# Curves of constant curvature on an ellipsoid

It is not difficult to see that the curves of constant geodesic curvature on a geometric sphere are all circles: simple, closed curves that are geometric circles lying in a plane:

My question is:

What are the curves of constant (positive) geodesic curvature on an ellipsoid?

Earlier Dmitri Panov asked a more general MO question, "Curves of constant curvature on $S^2$." My question is more specific. I would be interested to know how large is the class of simple (non-self-intersecting), closed, constant-curvature curves on an ellipsoid, whether there are nonsimple closed curves, whether there are infinitely long curves, etc. Dmitri's question revealed that many general questions are open, but perhaps there has been a special study made of the ellipsoid? I have so far not found any literature specifically on this. Thanks for pointers!

Addendum. I've made a few experiments which suggest that simple, closed curves of constant curvature might not be uncommon. My calculations were incorrect---Sorry to mislead!

Further edit. I've now rewritten the calculations, which (I think!) are now correct within numerical accuracy. Here is one section of a constant-curvature curve on the ellipsoid $\frac{x^2}{2^2}+y^2+z^2=1$:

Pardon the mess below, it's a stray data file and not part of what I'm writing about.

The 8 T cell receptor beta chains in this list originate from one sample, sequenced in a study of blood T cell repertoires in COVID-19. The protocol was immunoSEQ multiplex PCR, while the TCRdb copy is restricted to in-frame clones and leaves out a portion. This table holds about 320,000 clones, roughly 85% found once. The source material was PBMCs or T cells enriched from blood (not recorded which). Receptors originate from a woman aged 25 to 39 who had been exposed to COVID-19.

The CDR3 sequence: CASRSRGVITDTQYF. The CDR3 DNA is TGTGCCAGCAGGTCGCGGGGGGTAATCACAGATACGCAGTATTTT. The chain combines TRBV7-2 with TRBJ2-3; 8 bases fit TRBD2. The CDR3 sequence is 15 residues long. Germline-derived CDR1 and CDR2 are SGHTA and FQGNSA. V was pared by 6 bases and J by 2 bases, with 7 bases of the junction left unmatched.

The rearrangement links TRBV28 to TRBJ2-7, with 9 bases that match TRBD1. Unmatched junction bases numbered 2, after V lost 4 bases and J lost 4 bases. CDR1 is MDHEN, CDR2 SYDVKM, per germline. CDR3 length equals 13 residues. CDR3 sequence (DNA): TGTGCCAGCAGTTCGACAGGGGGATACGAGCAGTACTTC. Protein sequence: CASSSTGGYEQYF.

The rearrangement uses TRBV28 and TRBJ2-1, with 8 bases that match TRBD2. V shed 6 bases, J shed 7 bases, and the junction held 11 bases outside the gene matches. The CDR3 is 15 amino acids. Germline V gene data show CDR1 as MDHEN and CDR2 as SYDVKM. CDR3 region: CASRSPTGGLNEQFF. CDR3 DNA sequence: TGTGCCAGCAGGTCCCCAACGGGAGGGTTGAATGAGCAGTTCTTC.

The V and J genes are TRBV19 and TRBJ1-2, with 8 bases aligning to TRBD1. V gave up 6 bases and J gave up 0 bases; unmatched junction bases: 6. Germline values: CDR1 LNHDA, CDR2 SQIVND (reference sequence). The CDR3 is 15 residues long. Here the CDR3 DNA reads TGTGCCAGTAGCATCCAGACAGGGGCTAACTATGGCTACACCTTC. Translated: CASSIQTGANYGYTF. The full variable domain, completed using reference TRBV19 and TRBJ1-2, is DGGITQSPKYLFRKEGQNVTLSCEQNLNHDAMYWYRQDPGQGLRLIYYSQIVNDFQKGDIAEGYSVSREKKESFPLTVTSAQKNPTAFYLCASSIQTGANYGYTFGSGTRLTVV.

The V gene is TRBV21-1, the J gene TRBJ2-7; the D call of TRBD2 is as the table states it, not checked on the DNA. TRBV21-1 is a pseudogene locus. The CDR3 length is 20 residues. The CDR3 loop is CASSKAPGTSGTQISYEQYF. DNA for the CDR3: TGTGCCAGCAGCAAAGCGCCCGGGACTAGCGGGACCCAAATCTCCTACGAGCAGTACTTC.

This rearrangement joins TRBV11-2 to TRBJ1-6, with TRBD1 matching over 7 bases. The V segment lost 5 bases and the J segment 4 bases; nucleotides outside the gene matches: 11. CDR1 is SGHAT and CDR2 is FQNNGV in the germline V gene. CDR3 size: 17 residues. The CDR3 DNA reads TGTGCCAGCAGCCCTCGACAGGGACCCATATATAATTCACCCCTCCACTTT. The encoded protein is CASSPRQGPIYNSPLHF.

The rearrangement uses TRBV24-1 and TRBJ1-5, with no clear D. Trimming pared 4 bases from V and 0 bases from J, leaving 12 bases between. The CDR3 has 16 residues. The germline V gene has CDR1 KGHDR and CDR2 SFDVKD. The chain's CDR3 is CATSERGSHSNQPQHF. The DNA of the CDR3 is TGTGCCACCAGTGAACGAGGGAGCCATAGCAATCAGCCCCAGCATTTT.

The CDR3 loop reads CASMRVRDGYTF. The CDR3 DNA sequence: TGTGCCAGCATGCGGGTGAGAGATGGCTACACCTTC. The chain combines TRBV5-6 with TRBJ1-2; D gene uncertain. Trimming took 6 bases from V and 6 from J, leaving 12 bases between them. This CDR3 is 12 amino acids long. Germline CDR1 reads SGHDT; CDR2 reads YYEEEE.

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do you want a geometric picture or a mathematical formula? – Will Sawin Jul 20 '12 at 14:58
@Will: A geometric picture! – Joseph O'Rourke Jul 20 '12 at 17:59
In the degenerate case of a cylinder, you can clearly get non-simple closed curves curves. Draw a circle on a piece of paper and roll the paper up into a tube so that it self-intersects. For a prolate ellipsoid whose long axis is long compared to the scale set by the curve's curvature, you should get the same behavior. – Ben Crowell Jul 22 '12 at 20:19
It's strongly counterintuitive to me that randomly chosen initial conditions would lead with nonzero probability to a simple closed curve. For the curves you showed, did you choose initial conditions that had special symmetry? Did you verify with high precision, or only visually, that they returned to the same point with the same tangent vector? – Ben Crowell Jul 23 '12 at 5:07
@Ben: You were right to be suspicious! My method of computing the angular turn at each point of the curve was incorrect. I agree that closure should not be so prevalent. – Joseph O'Rourke Jul 23 '12 at 11:57